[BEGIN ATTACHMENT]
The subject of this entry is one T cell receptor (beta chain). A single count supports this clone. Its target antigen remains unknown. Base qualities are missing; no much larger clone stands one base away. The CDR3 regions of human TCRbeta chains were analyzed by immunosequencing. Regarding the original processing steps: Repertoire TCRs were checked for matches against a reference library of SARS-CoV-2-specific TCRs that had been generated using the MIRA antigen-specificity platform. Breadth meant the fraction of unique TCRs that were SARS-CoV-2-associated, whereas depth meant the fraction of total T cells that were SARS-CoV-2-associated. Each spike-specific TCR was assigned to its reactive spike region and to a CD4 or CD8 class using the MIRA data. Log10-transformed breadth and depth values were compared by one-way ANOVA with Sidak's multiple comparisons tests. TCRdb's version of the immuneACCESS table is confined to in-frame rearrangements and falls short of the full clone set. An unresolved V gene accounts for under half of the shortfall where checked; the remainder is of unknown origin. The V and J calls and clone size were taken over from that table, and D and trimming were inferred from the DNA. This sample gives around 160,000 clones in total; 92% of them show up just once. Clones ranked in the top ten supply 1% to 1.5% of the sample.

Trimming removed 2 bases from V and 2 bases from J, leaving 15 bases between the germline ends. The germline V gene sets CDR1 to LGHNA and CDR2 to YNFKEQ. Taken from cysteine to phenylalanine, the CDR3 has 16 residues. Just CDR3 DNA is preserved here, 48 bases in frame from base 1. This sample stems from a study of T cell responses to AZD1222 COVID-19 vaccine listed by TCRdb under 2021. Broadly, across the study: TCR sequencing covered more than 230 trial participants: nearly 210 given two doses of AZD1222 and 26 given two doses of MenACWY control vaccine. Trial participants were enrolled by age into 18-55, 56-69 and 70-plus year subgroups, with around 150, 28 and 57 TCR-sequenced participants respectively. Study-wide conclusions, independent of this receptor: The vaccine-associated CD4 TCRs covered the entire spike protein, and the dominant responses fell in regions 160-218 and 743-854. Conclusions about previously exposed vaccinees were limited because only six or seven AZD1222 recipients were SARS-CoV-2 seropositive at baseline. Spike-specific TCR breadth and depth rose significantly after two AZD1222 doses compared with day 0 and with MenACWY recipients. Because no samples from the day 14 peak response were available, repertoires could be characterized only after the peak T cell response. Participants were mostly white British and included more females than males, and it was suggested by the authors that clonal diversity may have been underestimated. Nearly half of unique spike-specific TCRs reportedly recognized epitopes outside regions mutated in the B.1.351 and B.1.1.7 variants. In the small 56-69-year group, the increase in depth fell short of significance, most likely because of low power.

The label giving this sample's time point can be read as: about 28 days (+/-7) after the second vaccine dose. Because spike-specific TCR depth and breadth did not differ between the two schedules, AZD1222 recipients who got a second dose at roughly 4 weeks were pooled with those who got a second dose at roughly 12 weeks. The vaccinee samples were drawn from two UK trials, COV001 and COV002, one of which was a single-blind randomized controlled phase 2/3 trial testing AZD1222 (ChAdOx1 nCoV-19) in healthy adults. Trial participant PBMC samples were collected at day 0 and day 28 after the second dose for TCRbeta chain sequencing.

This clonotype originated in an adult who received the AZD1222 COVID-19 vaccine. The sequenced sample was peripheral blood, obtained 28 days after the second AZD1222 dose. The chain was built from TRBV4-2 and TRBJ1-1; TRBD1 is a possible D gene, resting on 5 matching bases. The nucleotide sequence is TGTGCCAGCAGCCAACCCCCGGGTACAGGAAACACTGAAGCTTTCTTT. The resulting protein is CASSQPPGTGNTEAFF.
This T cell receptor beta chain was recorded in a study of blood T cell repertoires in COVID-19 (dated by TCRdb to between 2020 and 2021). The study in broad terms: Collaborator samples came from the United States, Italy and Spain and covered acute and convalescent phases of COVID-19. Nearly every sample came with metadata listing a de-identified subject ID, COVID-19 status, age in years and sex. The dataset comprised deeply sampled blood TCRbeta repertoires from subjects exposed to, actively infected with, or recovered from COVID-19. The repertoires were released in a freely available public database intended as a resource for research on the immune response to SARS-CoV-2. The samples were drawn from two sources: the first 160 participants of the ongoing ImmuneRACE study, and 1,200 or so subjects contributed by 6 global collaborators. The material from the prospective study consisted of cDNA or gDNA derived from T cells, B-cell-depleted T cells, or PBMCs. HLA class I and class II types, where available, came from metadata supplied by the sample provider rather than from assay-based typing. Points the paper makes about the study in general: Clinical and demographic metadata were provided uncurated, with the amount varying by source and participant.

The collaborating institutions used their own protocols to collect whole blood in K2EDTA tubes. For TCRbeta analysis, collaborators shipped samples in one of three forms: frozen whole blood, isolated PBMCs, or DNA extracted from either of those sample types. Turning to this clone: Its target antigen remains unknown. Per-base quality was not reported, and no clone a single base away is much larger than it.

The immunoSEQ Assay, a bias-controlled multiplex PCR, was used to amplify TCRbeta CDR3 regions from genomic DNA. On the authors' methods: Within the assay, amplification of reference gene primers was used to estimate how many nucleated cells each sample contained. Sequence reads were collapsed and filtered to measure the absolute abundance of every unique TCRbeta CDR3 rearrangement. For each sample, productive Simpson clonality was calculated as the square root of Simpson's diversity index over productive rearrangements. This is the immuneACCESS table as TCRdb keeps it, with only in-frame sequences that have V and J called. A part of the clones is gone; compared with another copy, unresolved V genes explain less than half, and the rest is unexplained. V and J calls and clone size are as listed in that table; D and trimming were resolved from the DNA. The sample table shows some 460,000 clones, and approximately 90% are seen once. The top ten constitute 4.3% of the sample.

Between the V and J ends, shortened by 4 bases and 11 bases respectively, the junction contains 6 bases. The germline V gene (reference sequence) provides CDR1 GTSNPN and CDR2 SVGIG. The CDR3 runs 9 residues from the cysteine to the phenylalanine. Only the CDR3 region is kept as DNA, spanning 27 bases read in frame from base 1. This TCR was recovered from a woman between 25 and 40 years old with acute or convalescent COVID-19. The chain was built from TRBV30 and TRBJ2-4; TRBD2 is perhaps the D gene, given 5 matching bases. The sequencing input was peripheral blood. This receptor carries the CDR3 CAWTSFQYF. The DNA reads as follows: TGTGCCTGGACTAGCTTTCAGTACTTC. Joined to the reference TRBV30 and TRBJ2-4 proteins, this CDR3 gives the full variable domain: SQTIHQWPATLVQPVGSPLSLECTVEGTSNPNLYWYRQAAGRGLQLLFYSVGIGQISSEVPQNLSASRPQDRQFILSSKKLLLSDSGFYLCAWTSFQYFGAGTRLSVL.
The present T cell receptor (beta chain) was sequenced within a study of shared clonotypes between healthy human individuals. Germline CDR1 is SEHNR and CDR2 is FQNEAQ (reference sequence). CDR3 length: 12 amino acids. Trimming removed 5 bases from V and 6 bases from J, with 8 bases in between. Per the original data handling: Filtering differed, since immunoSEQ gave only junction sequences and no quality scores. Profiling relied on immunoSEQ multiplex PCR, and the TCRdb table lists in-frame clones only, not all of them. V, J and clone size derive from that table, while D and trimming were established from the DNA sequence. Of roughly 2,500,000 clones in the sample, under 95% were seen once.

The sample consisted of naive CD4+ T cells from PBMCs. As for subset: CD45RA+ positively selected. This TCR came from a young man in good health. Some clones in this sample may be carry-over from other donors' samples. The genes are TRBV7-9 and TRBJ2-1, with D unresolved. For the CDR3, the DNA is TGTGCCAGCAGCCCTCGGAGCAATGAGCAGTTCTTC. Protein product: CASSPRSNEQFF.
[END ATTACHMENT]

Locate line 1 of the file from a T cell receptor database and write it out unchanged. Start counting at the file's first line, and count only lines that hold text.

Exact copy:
The subject of this entry is one T cell receptor (beta chain). A single count supports this clone. Its target antigen remains unknown. Base qualities are missing; no much larger clone stands one base away. The CDR3 regions of human TCRbeta chains were analyzed by immunosequencing. Regarding the original processing steps: Repertoire TCRs were checked for matches against a reference library of SARS-CoV-2-specific TCRs that had been generated using the MIRA antigen-specificity platform. Breadth meant the fraction of unique TCRs that were SARS-CoV-2-associated, whereas depth meant the fraction of total T cells that were SARS-CoV-2-associated. Each spike-specific TCR was assigned to its reactive spike region and to a CD4 or CD8 class using the MIRA data. Log10-transformed breadth and depth values were compared by one-way ANOVA with Sidak's multiple comparisons tests. TCRdb's version of the immuneACCESS table is confined to in-frame rearrangements and falls short of the full clone set. An unresolved V gene accounts for under half of the shortfall where checked; the remainder is of unknown origin. The V and J calls and clone size were taken over from that table, and D and trimming were inferred from the DNA. This sample gives around 160,000 clones in total; 92% of them show up just once. Clones ranked in the top ten supply 1% to 1.5% of the sample.